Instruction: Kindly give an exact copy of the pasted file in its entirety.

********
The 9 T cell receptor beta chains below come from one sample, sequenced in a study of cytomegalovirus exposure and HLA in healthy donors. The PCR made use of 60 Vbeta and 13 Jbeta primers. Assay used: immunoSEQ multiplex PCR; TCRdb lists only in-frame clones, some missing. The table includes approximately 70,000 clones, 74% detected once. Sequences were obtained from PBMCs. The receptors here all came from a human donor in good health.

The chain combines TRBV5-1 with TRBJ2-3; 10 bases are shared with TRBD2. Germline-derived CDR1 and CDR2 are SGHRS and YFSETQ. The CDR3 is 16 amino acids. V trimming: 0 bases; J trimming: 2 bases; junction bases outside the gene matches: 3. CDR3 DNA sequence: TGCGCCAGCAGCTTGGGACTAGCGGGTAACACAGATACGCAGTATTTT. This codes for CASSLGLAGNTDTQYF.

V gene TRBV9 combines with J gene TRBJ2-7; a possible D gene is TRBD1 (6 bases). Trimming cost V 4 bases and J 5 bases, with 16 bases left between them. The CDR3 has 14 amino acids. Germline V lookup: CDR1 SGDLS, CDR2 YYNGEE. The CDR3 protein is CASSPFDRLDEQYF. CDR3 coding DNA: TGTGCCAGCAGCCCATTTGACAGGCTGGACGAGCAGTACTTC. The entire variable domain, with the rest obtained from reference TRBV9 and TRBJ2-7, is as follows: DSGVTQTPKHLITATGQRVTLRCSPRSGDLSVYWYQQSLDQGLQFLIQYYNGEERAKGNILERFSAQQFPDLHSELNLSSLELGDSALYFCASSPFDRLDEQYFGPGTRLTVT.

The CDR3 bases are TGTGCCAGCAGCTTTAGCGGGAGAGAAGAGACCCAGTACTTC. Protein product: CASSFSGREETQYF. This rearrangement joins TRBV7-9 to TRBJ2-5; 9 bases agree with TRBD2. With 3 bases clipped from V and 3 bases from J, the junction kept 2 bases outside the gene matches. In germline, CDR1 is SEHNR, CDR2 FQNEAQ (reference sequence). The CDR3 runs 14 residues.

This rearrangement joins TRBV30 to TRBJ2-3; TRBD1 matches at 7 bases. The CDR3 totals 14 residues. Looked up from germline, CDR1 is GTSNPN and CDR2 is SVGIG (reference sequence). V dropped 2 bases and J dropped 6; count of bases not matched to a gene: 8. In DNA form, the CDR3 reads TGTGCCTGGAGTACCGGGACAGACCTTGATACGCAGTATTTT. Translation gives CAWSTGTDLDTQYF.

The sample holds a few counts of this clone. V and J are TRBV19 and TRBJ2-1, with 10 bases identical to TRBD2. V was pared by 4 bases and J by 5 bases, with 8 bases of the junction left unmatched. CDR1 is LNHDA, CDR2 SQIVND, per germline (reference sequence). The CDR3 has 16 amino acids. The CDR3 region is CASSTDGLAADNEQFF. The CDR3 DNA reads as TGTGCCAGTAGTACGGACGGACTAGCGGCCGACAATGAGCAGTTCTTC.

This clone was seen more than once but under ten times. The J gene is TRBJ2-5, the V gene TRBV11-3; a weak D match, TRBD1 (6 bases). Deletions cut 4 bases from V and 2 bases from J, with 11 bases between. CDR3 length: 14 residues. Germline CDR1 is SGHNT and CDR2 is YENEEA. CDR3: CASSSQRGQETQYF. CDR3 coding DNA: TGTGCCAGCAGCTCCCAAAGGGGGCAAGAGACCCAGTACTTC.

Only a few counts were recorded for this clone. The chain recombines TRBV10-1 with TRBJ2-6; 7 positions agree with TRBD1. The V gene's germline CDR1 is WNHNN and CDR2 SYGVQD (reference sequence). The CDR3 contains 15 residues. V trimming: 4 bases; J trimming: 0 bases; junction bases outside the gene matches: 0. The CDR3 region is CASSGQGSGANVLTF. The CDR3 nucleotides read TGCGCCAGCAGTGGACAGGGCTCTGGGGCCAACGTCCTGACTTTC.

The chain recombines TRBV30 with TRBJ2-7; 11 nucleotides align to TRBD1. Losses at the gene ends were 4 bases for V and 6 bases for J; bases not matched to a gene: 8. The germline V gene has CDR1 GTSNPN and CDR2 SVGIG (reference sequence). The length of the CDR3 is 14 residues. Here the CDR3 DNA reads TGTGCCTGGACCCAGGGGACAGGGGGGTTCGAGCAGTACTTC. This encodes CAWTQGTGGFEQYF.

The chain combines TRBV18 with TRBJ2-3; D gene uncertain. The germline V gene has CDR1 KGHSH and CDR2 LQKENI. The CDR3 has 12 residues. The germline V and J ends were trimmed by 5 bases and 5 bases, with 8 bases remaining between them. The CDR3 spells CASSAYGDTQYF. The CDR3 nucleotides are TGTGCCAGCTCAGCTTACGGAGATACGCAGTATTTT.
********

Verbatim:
The 9 T cell receptor beta chains below come from one sample, sequenced in a study of cytomegalovirus exposure and HLA in healthy donors. The PCR made use of 60 Vbeta and 13 Jbeta primers. Assay used: immunoSEQ multiplex PCR; TCRdb lists only in-frame clones, some missing. The table includes approximately 70,000 clones, 74% detected once. Sequences were obtained from PBMCs. The receptors here all came from a human donor in good health.

The chain combines TRBV5-1 with TRBJ2-3; 10 bases are shared with TRBD2. Germline-derived CDR1 and CDR2 are SGHRS and YFSETQ. The CDR3 is 16 amino acids. V trimming: 0 bases; J trimming: 2 bases; junction bases outside the gene matches: 3. CDR3 DNA sequence: TGCGCCAGCAGCTTGGGACTAGCGGGTAACACAGATACGCAGTATTTT. This codes for CASSLGLAGNTDTQYF.

V gene TRBV9 combines with J gene TRBJ2-7; a possible D gene is TRBD1 (6 bases). Trimming cost V 4 bases and J 5 bases, with 16 bases left between them. The CDR3 has 14 amino acids. Germline V lookup: CDR1 SGDLS, CDR2 YYNGEE. The CDR3 protein is CASSPFDRLDEQYF. CDR3 coding DNA: TGTGCCAGCAGCCCATTTGACAGGCTGGACGAGCAGTACTTC. The entire variable domain, with the rest obtained from reference TRBV9 and TRBJ2-7, is as follows: DSGVTQTPKHLITATGQRVTLRCSPRSGDLSVYWYQQSLDQGLQFLIQYYNGEERAKGNILERFSAQQFPDLHSELNLSSLELGDSALYFCASSPFDRLDEQYFGPGTRLTVT.

The CDR3 bases are TGTGCCAGCAGCTTTAGCGGGAGAGAAGAGACCCAGTACTTC. Protein product: CASSFSGREETQYF. This rearrangement joins TRBV7-9 to TRBJ2-5; 9 bases agree with TRBD2. With 3 bases clipped from V and 3 bases from J, the junction kept 2 bases outside the gene matches. In germline, CDR1 is SEHNR, CDR2 FQNEAQ (reference sequence). The CDR3 runs 14 residues.

This rearrangement joins TRBV30 to TRBJ2-3; TRBD1 matches at 7 bases. The CDR3 totals 14 residues. Looked up from germline, CDR1 is GTSNPN and CDR2 is SVGIG (reference sequence). V dropped 2 bases and J dropped 6; count of bases not matched to a gene: 8. In DNA form, the CDR3 reads TGTGCCTGGAGTACCGGGACAGACCTTGATACGCAGTATTTT. Translation gives CAWSTGTDLDTQYF.

The sample holds a few counts of this clone. V and J are TRBV19 and TRBJ2-1, with 10 bases identical to TRBD2. V was pared by 4 bases and J by 5 bases, with 8 bases of the junction left unmatched. CDR1 is LNHDA, CDR2 SQIVND, per germline (reference sequence). The CDR3 has 16 amino acids. The CDR3 region is CASSTDGLAADNEQFF. The CDR3 DNA reads as TGTGCCAGTAGTACGGACGGACTAGCGGCCGACAATGAGCAGTTCTTC.

This clone was seen more than once but under ten times. The J gene is TRBJ2-5, the V gene TRBV11-3; a weak D match, TRBD1 (6 bases). Deletions cut 4 bases from V and 2 bases from J, with 11 bases between. CDR3 length: 14 residues. Germline CDR1 is SGHNT and CDR2 is YENEEA. CDR3: CASSSQRGQETQYF. CDR3 coding DNA: TGTGCCAGCAGCTCCCAAAGGGGGCAAGAGACCCAGTACTTC.

Only a few counts were recorded for this clone. The chain recombines TRBV10-1 with TRBJ2-6; 7 positions agree with TRBD1. The V gene's germline CDR1 is WNHNN and CDR2 SYGVQD (reference sequence). The CDR3 contains 15 residues. V trimming: 4 bases; J trimming: 0 bases; junction bases outside the gene matches: 0. The CDR3 region is CASSGQGSGANVLTF. The CDR3 nucleotides read TGCGCCAGCAGTGGACAGGGCTCTGGGGCCAACGTCCTGACTTTC.

The chain recombines TRBV30 with TRBJ2-7; 11 nucleotides align to TRBD1. Losses at the gene ends were 4 bases for V and 6 bases for J; bases not matched to a gene: 8. The germline V gene has CDR1 GTSNPN and CDR2 SVGIG (reference sequence). The length of the CDR3 is 14 residues. Here the CDR3 DNA reads TGTGCCTGGACCCAGGGGACAGGGGGGTTCGAGCAGTACTTC. This encodes CAWTQGTGGFEQYF.

The chain combines TRBV18 with TRBJ2-3; D gene uncertain. The germline V gene has CDR1 KGHSH and CDR2 LQKENI. The CDR3 has 12 residues. The germline V and J ends were trimmed by 5 bases and 5 bases, with 8 bases remaining between them. The CDR3 spells CASSAYGDTQYF. The CDR3 nucleotides are TGTGCCAGCTCAGCTTACGGAGATACGCAGTATTTT.